As the folks over at Unbounce (“The Landing-Page Builders for Marketers”) say, “Never start a marketing campaign without a dedicated landing page!” But what’s a dedicated landing page, you ask? Put simply, it’s a stand-alone page that is designed for a specific marketing campaign, that is separate from your website and designed only to receive campaign traffic. The beauty of the landing page is that it offers visitors only a single action — clicking on your call-to-action — and can and should be used for all of your campaign needs. But before you take off on a direct flight to destination landing page — I’m going to share with you a few tips that I think will help you improve the effectiveness of this social-media marketing tool.
1. Limit navigation — don’t distract your traffic from the action you want them to take with too many opportunities to exit the page.
3. Enable sharing — by adding “share links” to your pages, you encourage your website visitors to share your content with their own audiences.
4. Keep it short — ‘nuff said!
5. Test, test, test — we can’t manage what we don’t measure, so be sure you have a landing-page creation tool that allows you to create different landing pages to see what works best for your biz.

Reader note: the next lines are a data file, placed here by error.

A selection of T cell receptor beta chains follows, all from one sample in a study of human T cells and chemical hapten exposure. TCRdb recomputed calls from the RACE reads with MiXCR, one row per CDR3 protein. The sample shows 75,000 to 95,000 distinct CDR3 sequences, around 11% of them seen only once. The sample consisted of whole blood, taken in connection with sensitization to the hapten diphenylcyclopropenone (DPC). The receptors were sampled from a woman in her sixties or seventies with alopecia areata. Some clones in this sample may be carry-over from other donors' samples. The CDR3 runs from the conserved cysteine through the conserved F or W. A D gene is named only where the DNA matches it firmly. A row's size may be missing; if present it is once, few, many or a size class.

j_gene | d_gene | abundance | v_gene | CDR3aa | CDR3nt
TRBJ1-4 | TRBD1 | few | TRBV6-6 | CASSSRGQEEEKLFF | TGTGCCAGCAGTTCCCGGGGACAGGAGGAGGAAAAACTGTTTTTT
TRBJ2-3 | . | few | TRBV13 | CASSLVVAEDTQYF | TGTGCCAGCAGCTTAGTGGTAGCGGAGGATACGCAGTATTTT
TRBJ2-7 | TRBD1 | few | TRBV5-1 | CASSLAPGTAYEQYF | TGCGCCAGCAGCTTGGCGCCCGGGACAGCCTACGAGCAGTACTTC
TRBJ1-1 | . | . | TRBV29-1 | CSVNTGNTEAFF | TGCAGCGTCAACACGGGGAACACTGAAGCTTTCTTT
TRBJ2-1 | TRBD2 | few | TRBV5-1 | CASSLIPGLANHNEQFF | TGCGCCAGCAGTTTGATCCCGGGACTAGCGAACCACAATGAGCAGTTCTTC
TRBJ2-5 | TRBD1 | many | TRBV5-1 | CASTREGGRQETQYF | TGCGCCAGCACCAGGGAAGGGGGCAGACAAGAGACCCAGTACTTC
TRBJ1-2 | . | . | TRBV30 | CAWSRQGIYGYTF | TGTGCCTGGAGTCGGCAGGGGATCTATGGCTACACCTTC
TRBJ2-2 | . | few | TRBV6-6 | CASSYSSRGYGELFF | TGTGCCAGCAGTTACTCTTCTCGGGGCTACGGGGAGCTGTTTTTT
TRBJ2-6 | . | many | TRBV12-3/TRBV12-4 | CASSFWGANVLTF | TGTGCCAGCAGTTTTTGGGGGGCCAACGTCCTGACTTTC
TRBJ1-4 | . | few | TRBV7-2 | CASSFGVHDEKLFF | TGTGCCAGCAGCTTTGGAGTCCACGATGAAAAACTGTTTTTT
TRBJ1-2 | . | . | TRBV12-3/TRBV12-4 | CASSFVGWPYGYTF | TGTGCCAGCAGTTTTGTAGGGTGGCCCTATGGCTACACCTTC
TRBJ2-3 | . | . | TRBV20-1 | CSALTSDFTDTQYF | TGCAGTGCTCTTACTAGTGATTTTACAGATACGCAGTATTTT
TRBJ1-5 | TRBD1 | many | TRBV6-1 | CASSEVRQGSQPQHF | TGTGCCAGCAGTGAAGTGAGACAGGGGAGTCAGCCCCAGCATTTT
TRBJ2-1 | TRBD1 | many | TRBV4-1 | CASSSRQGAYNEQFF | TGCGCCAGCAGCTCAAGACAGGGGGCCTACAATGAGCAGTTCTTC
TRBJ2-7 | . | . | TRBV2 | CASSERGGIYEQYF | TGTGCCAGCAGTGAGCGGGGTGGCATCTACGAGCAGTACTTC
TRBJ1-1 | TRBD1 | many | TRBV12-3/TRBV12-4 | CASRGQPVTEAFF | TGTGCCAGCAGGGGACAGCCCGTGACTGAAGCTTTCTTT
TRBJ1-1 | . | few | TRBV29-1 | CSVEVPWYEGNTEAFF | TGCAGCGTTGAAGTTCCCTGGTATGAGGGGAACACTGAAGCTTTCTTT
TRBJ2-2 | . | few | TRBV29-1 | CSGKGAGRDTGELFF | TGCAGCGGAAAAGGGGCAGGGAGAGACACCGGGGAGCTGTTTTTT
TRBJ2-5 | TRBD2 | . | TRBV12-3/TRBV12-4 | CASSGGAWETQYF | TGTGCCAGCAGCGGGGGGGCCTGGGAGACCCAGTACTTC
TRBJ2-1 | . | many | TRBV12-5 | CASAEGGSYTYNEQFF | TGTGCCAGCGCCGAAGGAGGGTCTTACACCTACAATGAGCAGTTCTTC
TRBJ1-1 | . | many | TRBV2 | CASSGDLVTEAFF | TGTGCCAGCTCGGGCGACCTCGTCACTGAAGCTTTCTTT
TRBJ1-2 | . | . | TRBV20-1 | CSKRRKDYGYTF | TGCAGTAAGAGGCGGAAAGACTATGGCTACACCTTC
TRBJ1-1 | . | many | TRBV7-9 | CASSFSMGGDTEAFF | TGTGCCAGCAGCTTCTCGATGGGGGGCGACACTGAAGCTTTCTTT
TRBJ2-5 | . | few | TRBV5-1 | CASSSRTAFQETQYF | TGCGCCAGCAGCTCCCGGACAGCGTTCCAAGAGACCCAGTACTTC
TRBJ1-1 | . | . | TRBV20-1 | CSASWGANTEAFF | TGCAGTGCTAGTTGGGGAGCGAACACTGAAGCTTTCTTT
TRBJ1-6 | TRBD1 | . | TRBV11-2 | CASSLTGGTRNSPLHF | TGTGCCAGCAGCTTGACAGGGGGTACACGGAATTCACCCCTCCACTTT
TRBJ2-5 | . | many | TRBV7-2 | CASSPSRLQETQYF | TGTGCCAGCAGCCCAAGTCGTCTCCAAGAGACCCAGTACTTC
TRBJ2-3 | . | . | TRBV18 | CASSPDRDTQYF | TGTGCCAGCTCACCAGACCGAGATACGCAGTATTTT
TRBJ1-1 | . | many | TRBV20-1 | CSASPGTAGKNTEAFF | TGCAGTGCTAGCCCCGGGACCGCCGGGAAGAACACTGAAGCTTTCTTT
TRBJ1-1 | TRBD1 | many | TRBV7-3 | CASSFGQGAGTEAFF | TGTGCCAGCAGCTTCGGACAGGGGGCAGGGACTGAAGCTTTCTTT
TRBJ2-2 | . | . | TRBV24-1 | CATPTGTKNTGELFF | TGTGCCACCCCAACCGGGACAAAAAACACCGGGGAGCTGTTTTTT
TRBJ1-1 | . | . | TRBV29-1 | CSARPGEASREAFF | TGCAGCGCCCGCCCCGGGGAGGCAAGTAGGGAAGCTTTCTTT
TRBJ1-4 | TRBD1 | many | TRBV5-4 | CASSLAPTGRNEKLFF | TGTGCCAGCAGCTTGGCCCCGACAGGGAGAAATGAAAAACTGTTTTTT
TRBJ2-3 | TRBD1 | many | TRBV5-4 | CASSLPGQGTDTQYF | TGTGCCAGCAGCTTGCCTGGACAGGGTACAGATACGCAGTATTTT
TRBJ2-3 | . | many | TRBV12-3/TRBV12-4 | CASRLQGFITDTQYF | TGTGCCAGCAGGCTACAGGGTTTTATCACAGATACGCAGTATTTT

1. Be sure to highlight your USP — your “unique selling proposition” — with a headline, a supporting headline (or tag line). Reiterate or reinforce what your proposition is later in the landing page and at the end!
2. Be sure to include images/video showing context of use
4. Be sure to show social proof — by this I mean you want to create the “I’ll-have-what she’s-having” factor on your landing page
1. Use strong dynamic shapes ie: put your benefits or ‘what you’ll learn’ info in a box. You don’t want ideas all over the page. You want your viewers to go to the area you want them to read with ease!
2. When it comes to use of color (and contrast), what matters most is whether or not the content stands out; use a single-color hue for your entire page, except for the CTA, which should jump off of the page
3. Call attention to the most important page elements by using strategically placed and angled arrows (also known as directional cues); you can tie a sequence of arrows together to define a path for the visitor to follow too
4. Give your page some breathing room — white space helps you emphasize what matters and the more space that is left unused, the more attention is driven to the stuff that’s on the page — as this will produce a calming affect and will allow your CTA to stand out
With these tips on board, you’ll be ready to take your landing-page marketing efforts to a new level!